To meet that need, Parry and her team launched Literacy Through the Arts one year later in 2004. Since then, it has evolved into a six-week summer camp providing arts exploration and instruction for approximately 140 urban, minority, and low-income youth from ages five to 13. While past iterations have been held at Jones Road and Holy Name, the camp is currently held at Cleveland Central Catholic.

Billed as "six weeks of creativity," the camp offers a wide range of activities from musical theatre to dance to visual arts to acting. Music and performance are central components, with students learning to play violin, cello, and other instruments. LTA also works with partners like America SCORES to offer soccer and poetry and First Tee for golf lessons.   

In an effort to keep the camp affordable, the registration fee is just $10 per participant. "It's all on a shoestring that we're able to do what would cost hundreds of dollars in the suburbs. Without Cuyahoga Arts & Culture and Starting Point, I couldn't do it," says Parry, adding that CAC funding has enabled Literacy Through the Arts to have two teachers in every classroom.

Along with helping kids become more fluent in the arts, the camp also actively works to improve reading abilities for its attendees. Participants take reading tests to gauge their word recognition, and Parry says they will soon introduce a new test that evaluates comprehension skills as well.

"One mother told us how her son had the highest score in his class when he went back to school," says Parry. "It's so sad to see how many kids can't read, and when they turn around and start reading, it's so rewarding."

Empowering Epilepsy

For Leigh Goldie and others affected by epilepsy, purple isn't the color of royalty—instead, it's associated with Epilepsy Awareness Day, held on March 26th annually. To commemorate the occasion, Goldie's Empowering Epilepsy non-profit hosts a Purple Day Party at Rollhouse Solon, replete with bowling, all-you-can-eat pizza, and cameos by notables like Ohio Senator Kenny Yuko.

"When diagnosed with epilepsy, many people don't leave the house," explains Goldie, who experienced her first seizure at age 8 after being struck by a car. "This brings people together so they can meet others and create positive lasting memories."



Purple Day Parties are just one of many ways that Empowering Epilepsy provides programming and support to approximately 500 Northeast Ohioans who suffer from seizure disorders. Support group meetings with yoga are held monthly in Cleveland, Akron, and Youngstown, and a golf outing fundraiser is held each year.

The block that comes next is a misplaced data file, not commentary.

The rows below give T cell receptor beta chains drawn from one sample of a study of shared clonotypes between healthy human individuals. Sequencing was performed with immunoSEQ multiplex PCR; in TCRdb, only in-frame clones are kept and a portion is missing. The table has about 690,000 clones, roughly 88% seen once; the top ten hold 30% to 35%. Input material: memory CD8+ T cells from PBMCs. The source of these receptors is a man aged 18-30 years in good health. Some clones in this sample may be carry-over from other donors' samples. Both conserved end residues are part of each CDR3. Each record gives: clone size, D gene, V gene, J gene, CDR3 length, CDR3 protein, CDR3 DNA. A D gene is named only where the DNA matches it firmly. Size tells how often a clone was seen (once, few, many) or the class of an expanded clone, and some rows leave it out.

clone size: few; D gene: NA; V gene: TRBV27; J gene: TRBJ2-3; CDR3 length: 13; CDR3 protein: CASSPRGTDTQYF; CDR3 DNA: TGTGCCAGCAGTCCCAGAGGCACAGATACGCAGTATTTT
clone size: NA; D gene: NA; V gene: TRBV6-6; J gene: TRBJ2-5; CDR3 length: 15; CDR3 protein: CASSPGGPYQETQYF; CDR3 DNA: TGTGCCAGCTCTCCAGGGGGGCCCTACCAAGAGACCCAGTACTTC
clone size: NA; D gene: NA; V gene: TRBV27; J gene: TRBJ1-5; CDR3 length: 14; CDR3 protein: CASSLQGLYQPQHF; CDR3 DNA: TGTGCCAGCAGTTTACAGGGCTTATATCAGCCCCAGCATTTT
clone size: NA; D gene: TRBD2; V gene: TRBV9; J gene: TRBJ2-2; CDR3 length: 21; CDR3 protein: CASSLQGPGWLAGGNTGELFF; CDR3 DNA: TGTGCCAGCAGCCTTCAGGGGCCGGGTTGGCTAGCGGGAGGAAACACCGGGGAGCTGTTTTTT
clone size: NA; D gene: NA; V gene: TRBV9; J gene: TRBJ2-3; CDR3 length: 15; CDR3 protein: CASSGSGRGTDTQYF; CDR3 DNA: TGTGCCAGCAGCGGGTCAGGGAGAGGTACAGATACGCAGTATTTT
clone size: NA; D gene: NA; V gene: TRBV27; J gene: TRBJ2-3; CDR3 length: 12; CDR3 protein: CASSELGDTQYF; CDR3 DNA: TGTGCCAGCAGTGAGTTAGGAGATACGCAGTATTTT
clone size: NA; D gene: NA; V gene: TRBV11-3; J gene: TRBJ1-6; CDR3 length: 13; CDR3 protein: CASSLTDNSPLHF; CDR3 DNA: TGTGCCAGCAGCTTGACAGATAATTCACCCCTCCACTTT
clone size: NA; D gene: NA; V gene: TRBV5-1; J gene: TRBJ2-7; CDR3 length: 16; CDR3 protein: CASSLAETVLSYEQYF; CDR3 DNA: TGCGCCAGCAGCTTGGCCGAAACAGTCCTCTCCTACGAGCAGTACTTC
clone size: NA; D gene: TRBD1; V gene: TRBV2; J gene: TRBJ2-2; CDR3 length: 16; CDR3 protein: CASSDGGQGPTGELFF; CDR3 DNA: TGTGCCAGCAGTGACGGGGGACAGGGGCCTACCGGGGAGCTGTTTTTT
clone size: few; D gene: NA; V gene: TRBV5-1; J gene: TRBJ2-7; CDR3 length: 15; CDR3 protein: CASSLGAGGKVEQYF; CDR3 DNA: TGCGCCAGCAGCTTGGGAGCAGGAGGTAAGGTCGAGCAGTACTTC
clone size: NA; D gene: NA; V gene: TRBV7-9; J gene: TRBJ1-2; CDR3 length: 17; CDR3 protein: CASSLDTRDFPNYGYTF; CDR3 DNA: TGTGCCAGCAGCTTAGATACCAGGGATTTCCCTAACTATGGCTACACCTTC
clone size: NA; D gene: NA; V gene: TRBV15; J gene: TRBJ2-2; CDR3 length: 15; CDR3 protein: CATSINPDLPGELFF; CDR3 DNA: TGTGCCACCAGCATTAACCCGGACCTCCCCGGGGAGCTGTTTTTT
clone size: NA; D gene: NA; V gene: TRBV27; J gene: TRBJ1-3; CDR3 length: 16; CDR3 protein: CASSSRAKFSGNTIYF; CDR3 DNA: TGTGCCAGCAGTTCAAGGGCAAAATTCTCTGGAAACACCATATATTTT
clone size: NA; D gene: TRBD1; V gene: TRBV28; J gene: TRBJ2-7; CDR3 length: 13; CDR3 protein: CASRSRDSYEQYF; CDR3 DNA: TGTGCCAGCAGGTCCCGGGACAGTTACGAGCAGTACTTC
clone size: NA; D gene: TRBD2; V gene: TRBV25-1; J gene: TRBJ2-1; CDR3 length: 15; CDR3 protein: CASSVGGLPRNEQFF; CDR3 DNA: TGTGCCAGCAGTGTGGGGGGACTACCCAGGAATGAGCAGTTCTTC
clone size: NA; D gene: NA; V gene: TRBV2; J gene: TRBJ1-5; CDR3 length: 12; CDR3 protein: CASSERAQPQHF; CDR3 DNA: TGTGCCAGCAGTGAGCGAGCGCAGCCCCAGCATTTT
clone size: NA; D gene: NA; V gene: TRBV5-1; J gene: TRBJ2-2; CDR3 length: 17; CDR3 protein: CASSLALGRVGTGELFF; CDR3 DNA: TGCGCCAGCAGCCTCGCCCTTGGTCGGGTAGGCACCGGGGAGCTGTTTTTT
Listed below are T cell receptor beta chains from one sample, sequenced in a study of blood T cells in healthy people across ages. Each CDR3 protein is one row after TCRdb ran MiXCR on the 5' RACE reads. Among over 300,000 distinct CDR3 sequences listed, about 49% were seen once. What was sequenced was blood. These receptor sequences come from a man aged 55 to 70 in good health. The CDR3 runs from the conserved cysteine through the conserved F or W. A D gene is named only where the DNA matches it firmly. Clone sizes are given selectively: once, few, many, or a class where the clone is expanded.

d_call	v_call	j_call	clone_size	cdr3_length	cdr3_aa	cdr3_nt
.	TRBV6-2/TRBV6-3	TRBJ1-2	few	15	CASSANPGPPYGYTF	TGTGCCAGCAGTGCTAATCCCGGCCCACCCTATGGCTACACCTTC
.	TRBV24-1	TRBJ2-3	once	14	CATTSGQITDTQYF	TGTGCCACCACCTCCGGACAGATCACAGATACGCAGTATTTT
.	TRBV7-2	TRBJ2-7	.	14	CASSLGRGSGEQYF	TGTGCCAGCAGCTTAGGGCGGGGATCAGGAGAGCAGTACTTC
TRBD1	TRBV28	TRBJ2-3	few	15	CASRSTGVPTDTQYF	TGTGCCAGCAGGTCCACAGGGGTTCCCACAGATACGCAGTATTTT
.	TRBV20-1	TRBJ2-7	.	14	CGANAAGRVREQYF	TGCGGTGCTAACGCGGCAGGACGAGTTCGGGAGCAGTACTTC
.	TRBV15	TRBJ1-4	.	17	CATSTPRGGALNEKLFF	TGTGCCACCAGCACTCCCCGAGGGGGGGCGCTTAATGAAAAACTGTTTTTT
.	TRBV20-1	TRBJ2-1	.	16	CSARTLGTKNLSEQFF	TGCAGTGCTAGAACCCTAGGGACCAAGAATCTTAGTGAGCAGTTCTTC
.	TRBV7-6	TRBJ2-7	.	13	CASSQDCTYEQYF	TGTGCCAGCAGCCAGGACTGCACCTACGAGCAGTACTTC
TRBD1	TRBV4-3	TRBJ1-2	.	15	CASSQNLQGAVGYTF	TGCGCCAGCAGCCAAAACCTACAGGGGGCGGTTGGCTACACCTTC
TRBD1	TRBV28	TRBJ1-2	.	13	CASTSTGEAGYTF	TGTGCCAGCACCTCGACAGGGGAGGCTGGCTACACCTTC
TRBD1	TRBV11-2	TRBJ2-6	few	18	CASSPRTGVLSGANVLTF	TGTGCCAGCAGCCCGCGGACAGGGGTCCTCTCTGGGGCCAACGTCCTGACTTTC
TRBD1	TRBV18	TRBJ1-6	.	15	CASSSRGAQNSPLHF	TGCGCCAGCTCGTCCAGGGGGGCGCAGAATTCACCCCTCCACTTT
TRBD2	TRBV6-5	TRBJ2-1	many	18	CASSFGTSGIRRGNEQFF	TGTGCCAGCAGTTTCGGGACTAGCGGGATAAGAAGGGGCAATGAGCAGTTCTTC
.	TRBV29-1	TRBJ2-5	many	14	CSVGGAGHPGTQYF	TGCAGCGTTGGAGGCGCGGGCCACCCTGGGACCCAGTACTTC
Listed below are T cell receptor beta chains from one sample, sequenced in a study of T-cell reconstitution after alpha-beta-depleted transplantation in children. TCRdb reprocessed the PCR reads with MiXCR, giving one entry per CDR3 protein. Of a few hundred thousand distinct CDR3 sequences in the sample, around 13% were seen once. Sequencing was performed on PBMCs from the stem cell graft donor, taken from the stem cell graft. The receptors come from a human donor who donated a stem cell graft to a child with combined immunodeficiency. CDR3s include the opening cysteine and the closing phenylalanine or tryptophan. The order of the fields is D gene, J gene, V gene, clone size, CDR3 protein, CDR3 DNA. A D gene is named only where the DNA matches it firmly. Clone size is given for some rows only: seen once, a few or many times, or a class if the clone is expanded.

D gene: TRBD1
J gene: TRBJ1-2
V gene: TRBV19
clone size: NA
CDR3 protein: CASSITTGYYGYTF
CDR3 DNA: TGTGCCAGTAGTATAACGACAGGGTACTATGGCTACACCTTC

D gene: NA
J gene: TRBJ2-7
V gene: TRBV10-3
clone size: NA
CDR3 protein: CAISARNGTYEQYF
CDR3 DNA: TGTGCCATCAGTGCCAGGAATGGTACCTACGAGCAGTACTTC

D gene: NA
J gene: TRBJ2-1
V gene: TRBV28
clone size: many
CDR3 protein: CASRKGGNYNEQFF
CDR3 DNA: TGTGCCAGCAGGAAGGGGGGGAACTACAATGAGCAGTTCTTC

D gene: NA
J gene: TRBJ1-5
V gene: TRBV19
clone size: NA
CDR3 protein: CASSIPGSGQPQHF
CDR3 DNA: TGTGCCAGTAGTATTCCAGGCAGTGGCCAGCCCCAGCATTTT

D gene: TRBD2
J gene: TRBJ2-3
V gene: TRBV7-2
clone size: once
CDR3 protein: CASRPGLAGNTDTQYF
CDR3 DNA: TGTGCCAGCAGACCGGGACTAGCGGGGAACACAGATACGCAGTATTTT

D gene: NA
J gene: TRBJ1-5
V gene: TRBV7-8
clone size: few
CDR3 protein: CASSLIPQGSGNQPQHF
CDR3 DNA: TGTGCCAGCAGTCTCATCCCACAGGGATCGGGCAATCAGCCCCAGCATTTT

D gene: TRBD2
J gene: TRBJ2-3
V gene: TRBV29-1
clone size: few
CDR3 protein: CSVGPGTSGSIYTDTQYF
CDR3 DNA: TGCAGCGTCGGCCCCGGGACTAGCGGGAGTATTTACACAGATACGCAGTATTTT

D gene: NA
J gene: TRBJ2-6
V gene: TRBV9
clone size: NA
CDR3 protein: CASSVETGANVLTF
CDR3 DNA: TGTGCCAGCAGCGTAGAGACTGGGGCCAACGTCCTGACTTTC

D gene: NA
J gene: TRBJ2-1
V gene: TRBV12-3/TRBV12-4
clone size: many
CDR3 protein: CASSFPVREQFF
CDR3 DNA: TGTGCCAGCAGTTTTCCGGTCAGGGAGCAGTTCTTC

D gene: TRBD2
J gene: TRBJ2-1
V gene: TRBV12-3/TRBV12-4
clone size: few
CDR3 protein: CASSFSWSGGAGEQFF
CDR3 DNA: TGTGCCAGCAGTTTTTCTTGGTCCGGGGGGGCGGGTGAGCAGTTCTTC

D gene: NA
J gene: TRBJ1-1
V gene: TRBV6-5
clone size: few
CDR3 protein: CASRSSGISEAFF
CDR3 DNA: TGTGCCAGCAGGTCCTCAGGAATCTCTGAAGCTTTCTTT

Art therapy services are also a significant undertaking of Empowering Epilepsy. Because hypergraphia (a compulsion to write or draw) can be a symptom of temporal lobe epilepsy, many afflicted with it display extraordinary artistic abilities, and Goldie seeks to "bring out those strengths." The six-week sessions are held in partnership with Cleveland Clinic Arts & Medicine, and CAC grant funding goes toward room rentals, art therapist fees, and supplies. (Next year, Empowering Epilepsy will receive $5,000 in CAC funding.)

Having founded Empowering Epilepsy in 2014, Goldie's ultimate aim is to "change the conversation" around epilepsy from one of helplessness to one of empowerment. Since more than 65,000 people in Northeast Ohio are affected, her hope is to expand the organization's reach and open a respite center similar to the Gathering Place where people can connect, learn strategies for managing seizures, and find ways to empower their lives.

"People feel isolated and alone, and there are very few resources outside the neurologist's office—once they leave that office, there is nothing to help them live well," says Goldie, adding that many with epilepsy are unable to drive for safety reasons. "We want show people with epilepsy what they can do because everyone else is telling them what they can't do."

Front Steps Housing

Once a year, Ohio City's Massimo da Milano transforms from a restaurant into an art gallery for Front Steps Housing and Services' "All About the Arts" show. The artists on display? Residents of Front Steps, which provides permanent supportive housing and services to homeless individuals in Cuyahoga County.